My neighbor and fellow blogger, Joyce, in a recent post in Living in Potrerillos, decried the lack of decent bread here in Panama…http://joycepa.wordpress.com/2010/05/12/the-staff-of-life/. I couldn’t agree more. What I have tried was simply inedible. Even my four-legged garbage disposal, Charlotte, wouldn’t touch the stuff and I’m hoping the remains won’t damage the compost heap. The only thing I like about bread in Panama is the name of the largest bakery – BIMBO Bread. (A big conglomerate, I guess, because I’ve seen Bimbo bread in Spain and Mexico as well.)
One of the things I truly miss about France is the bread. If happiness is a warm puppy then a crispy, fresh from the oven French baguette is a mighty close second. It’s also a fact that no baguette ever makes it home from the boulangerie with the ends intact.
Recently I’ve made a couple of attempts at making bread myself. Previously I’ve only ventured into bread making a couple of times. One of my favorites, and enjoyed by everyone I know, has been cranberry bread. Actually this is more of a cake than a real bread and was something my mother made every Christmas time as I was growing up. The recipe is found on the back of every package of Ocean Spray whole cranberries. Around the holiday season bags are usually found in the produce section of the supermarket but the rest of the year you can often find them in the frozen food section. Cranberry bread is easy to make and absolutely delicious but you’d never use it to construct a tuna salad sandwich with the stuff.
This is not a photo of MY cranberry bread but shamelessly ripped off from:
If you want something yummy, here’s the recipe from Ocean Spray:
CLASSIC CRANBERRY NUT BREAD
2 cups flour
1 cup sugar
1 1/2 teaspoons baking powder
1 teaspoon salt
1/2 teaspoon baking soda
3/4 cup orange juice
1 tablespoon grated orange peel
2 tablespoons shortening
1 egg, well beaten
1 1/2 cups Ocean Spray® Fresh or Frozen Cranberries, coarsely chopped
1/2 cup chopped nuts
Preheat oven to 350ºF. Grease a 9 x 5-inch loaf pan.
Mix together flour, sugar, baking powder, salt and baking soda in a medium mixing bowl. Stir in orange juice, orange peel, shortening and egg. Mix until well blended. Stir in cranberries and nuts. Spread evenly in loaf pan.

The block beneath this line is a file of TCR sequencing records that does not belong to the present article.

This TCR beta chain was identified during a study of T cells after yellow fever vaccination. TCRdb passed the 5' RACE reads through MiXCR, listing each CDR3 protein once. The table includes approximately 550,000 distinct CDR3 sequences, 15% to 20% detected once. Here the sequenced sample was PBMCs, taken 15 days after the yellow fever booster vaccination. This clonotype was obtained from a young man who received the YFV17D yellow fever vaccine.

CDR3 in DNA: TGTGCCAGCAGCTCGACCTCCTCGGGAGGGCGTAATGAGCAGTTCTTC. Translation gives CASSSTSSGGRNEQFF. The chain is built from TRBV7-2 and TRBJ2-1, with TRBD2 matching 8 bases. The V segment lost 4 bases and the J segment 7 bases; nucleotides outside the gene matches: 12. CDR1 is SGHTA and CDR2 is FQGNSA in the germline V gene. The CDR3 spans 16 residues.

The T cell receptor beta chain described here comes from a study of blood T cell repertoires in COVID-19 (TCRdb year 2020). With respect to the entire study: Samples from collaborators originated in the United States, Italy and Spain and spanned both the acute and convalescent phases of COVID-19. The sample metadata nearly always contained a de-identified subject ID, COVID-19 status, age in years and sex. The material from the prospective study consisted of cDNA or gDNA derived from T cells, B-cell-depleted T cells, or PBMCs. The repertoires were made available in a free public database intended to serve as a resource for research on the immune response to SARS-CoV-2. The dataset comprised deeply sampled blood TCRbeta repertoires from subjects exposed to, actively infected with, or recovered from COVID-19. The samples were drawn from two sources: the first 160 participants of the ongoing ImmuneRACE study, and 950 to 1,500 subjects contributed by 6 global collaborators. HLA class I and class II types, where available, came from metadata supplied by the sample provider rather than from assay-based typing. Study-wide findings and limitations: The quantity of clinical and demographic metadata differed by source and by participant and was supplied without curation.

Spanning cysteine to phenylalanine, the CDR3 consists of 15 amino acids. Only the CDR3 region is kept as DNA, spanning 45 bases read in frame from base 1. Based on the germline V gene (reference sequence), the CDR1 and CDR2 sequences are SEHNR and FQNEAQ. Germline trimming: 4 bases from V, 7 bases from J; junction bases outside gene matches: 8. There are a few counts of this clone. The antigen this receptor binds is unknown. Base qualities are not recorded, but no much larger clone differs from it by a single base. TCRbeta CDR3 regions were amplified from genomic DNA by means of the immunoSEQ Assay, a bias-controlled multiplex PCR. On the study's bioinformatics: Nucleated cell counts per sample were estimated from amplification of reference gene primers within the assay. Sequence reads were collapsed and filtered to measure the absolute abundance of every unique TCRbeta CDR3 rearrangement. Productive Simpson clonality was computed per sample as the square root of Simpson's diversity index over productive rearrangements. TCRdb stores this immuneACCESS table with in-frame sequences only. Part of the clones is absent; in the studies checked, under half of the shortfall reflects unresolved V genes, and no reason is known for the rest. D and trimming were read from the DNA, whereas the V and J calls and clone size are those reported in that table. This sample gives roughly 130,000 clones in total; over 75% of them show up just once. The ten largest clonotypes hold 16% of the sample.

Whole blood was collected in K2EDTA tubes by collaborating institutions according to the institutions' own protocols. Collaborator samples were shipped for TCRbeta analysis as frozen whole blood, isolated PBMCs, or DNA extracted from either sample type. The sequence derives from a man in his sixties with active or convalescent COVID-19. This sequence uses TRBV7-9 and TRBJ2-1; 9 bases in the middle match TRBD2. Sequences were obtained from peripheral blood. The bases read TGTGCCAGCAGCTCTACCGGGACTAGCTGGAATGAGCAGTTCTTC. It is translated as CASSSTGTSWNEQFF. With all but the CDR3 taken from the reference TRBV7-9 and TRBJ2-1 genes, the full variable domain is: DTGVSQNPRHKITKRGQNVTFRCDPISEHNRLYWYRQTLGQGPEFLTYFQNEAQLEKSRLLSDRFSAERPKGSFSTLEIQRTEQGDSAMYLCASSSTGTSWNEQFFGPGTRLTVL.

Bake for 55 minutes or until a toothpick inserted in the center comes out clean. Cool on a rack for 15 minutes. Remove from pan; cool completely. Wrap and store overnight. Makes 1 loaf (16 slices).
PER SERVING (1 slice): Cal. 211, Fat Cal. 54, Protein 3grams, Carb. 37grams, Fat 6grams, Chol. 18mg., Sodium 313mg.
Richard’s Rating: Ease of preparation A, Satisfaction A+
The only “real” kind of bread I ever made previously was a family recipe my maternal grandmother used to make for “Shredded Wheat” bread. A light, wonderfully nutty-tasting bread that doesn’t require kneading.
I’d love to make this again, but none of the four supermarkets in David stock shredded wheat cereal and I have no idea what could be used as a substitute.
Richard’s rating: Ease of preparation A, Satisfaction A+
The other day I decided I’d try my hand at producing some of the real stuff and went online and Googled “bread recipies.” The search engine came up with approximately 2,900,000 hits. Okay, narrow it down a bit and add the word “simple.” THAT came up with 3,250,000 hits! How is that possible?
Being basically a lazy, lay-about I next tried “no knead bread” and knocked it down to only 305,000 possibilities. Here’s a video I found:
Needless to say mine didn’t turn out like that in the video even though I followed the instructions to the letter. The New York Times recipe, (click to link to it) as well as others that are basically the same, all say “dough will be shaggy and sticky.” Mine was, for, oh, maybe three milliseconds and then it turned into something else. Not knowing what I could do to change the situation other than just starting all over again I decided to just let things develop and see what happened.
The next day this is what I got:
Looks pretty good, but it would have made a better discus than a loaf of bread. One problem, I think, was that the Dutch oven I used was probably too large so the dough spread out and gave me a loaf about 2-1/2″ high. On my next trip down the mountain to David I’ll buy one a little smaller. I need to build up my kitchen items over the next few months anyway for the time I’ll leave this house.
Richard’s rating: Ease of preparation B, Satisfaction D -.
Tuesday I had a go at what was supposed to be an easy recipe for generic white bread complete with kneading. I went through all the steps required and it turned out a lot better than my first attempt and I came up with this:
Again, it’s not something I’d use to make sandwiches with, but still warm with a little butter it was heads and shoulders above Bimbo bread but still lacked a little je ne sais quoi. It did make excellent toast the next morning.
Richard’s rating: Ease of preparation C+, Satisfaction C.
I’m not going to give up yet, though.